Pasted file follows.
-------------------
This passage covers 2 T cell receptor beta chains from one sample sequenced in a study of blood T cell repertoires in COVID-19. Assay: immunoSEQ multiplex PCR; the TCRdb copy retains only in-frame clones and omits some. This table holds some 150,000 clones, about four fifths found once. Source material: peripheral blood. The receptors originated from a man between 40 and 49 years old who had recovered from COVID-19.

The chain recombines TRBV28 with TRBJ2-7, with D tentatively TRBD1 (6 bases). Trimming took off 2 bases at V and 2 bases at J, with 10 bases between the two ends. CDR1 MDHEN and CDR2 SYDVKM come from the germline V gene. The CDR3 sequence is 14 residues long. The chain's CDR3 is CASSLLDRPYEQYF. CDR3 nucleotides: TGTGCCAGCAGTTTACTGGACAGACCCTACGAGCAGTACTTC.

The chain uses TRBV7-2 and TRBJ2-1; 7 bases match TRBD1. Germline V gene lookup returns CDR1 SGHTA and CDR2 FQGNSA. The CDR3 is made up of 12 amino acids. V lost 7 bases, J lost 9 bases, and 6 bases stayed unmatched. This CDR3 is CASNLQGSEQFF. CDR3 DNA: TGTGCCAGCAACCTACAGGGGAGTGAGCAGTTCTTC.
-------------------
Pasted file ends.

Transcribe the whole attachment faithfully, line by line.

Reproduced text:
This passage covers 2 T cell receptor beta chains from one sample sequenced in a study of blood T cell repertoires in COVID-19. Assay: immunoSEQ multiplex PCR; the TCRdb copy retains only in-frame clones and omits some. This table holds some 150,000 clones, about four fifths found once. Source material: peripheral blood. The receptors originated from a man between 40 and 49 years old who had recovered from COVID-19.

The chain recombines TRBV28 with TRBJ2-7, with D tentatively TRBD1 (6 bases). Trimming took off 2 bases at V and 2 bases at J, with 10 bases between the two ends. CDR1 MDHEN and CDR2 SYDVKM come from the germline V gene. The CDR3 sequence is 14 residues long. The chain's CDR3 is CASSLLDRPYEQYF. CDR3 nucleotides: TGTGCCAGCAGTTTACTGGACAGACCCTACGAGCAGTACTTC.

The chain uses TRBV7-2 and TRBJ2-1; 7 bases match TRBD1. Germline V gene lookup returns CDR1 SGHTA and CDR2 FQGNSA. The CDR3 is made up of 12 amino acids. V lost 7 bases, J lost 9 bases, and 6 bases stayed unmatched. This CDR3 is CASNLQGSEQFF. CDR3 DNA: TGTGCCAGCAACCTACAGGGGAGTGAGCAGTTCTTC.